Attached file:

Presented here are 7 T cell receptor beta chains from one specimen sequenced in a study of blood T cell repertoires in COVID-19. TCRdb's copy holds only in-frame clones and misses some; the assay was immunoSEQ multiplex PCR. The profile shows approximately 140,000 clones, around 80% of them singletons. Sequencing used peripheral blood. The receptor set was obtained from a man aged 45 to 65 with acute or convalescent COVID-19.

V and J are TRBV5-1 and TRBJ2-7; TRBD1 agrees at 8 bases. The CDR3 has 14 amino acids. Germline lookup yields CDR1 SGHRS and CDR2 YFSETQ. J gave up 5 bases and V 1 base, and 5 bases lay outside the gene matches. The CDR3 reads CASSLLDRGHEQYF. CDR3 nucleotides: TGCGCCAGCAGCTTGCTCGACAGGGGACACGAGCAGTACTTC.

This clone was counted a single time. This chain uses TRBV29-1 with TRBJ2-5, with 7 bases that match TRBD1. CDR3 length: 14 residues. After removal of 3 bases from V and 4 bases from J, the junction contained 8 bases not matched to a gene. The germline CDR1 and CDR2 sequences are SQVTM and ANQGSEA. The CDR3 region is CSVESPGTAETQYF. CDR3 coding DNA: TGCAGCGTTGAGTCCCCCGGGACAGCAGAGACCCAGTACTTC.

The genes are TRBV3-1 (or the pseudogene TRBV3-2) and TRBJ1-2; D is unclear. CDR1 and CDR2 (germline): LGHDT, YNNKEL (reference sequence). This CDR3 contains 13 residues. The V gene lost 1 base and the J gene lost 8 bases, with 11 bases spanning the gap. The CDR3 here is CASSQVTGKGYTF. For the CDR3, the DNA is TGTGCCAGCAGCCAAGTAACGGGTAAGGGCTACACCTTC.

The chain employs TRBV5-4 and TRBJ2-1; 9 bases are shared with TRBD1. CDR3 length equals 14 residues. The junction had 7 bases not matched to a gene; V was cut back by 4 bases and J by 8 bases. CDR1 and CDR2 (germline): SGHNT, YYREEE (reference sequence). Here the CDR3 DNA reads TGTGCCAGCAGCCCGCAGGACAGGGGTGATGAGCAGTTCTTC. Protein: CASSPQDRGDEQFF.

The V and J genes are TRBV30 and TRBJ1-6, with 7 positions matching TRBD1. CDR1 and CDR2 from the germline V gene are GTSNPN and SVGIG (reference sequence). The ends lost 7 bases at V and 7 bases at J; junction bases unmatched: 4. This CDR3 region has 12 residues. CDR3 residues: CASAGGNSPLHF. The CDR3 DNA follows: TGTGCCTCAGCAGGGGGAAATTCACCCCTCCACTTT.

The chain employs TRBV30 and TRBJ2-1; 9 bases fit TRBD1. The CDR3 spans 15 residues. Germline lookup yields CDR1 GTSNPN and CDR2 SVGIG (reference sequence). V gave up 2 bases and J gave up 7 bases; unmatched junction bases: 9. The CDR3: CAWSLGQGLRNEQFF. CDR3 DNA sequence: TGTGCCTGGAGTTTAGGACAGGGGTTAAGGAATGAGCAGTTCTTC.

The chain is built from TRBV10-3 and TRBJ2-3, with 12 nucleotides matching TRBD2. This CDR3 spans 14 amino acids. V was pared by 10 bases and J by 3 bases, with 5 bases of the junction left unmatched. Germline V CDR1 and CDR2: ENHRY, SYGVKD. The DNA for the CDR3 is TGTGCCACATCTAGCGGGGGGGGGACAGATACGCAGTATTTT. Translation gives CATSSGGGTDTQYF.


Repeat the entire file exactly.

Presented here are 7 T cell receptor beta chains from one specimen sequenced in a study of blood T cell repertoires in COVID-19. TCRdb's copy holds only in-frame clones and misses some; the assay was immunoSEQ multiplex PCR. The profile shows approximately 140,000 clones, around 80% of them singletons. Sequencing used peripheral blood. The receptor set was obtained from a man aged 45 to 65 with acute or convalescent COVID-19.

V and J are TRBV5-1 and TRBJ2-7; TRBD1 agrees at 8 bases. The CDR3 has 14 amino acids. Germline lookup yields CDR1 SGHRS and CDR2 YFSETQ. J gave up 5 bases and V 1 base, and 5 bases lay outside the gene matches. The CDR3 reads CASSLLDRGHEQYF. CDR3 nucleotides: TGCGCCAGCAGCTTGCTCGACAGGGGACACGAGCAGTACTTC.

This clone was counted a single time. This chain uses TRBV29-1 with TRBJ2-5, with 7 bases that match TRBD1. CDR3 length: 14 residues. After removal of 3 bases from V and 4 bases from J, the junction contained 8 bases not matched to a gene. The germline CDR1 and CDR2 sequences are SQVTM and ANQGSEA. The CDR3 region is CSVESPGTAETQYF. CDR3 coding DNA: TGCAGCGTTGAGTCCCCCGGGACAGCAGAGACCCAGTACTTC.

The genes are TRBV3-1 (or the pseudogene TRBV3-2) and TRBJ1-2; D is unclear. CDR1 and CDR2 (germline): LGHDT, YNNKEL (reference sequence). This CDR3 contains 13 residues. The V gene lost 1 base and the J gene lost 8 bases, with 11 bases spanning the gap. The CDR3 here is CASSQVTGKGYTF. For the CDR3, the DNA is TGTGCCAGCAGCCAAGTAACGGGTAAGGGCTACACCTTC.

The chain employs TRBV5-4 and TRBJ2-1; 9 bases are shared with TRBD1. CDR3 length equals 14 residues. The junction had 7 bases not matched to a gene; V was cut back by 4 bases and J by 8 bases. CDR1 and CDR2 (germline): SGHNT, YYREEE (reference sequence). Here the CDR3 DNA reads TGTGCCAGCAGCCCGCAGGACAGGGGTGATGAGCAGTTCTTC. Protein: CASSPQDRGDEQFF.

The V and J genes are TRBV30 and TRBJ1-6, with 7 positions matching TRBD1. CDR1 and CDR2 from the germline V gene are GTSNPN and SVGIG (reference sequence). The ends lost 7 bases at V and 7 bases at J; junction bases unmatched: 4. This CDR3 region has 12 residues. CDR3 residues: CASAGGNSPLHF. The CDR3 DNA follows: TGTGCCTCAGCAGGGGGAAATTCACCCCTCCACTTT.

The chain employs TRBV30 and TRBJ2-1; 9 bases fit TRBD1. The CDR3 spans 15 residues. Germline lookup yields CDR1 GTSNPN and CDR2 SVGIG (reference sequence). V gave up 2 bases and J gave up 7 bases; unmatched junction bases: 9. The CDR3: CAWSLGQGLRNEQFF. CDR3 DNA sequence: TGTGCCTGGAGTTTAGGACAGGGGTTAAGGAATGAGCAGTTCTTC.

The chain is built from TRBV10-3 and TRBJ2-3, with 12 nucleotides matching TRBD2. This CDR3 spans 14 amino acids. V was pared by 10 bases and J by 3 bases, with 5 bases of the junction left unmatched. Germline V CDR1 and CDR2: ENHRY, SYGVKD. The DNA for the CDR3 is TGTGCCACATCTAGCGGGGGGGGGACAGATACGCAGTATTTT. Translation gives CATSSGGGTDTQYF.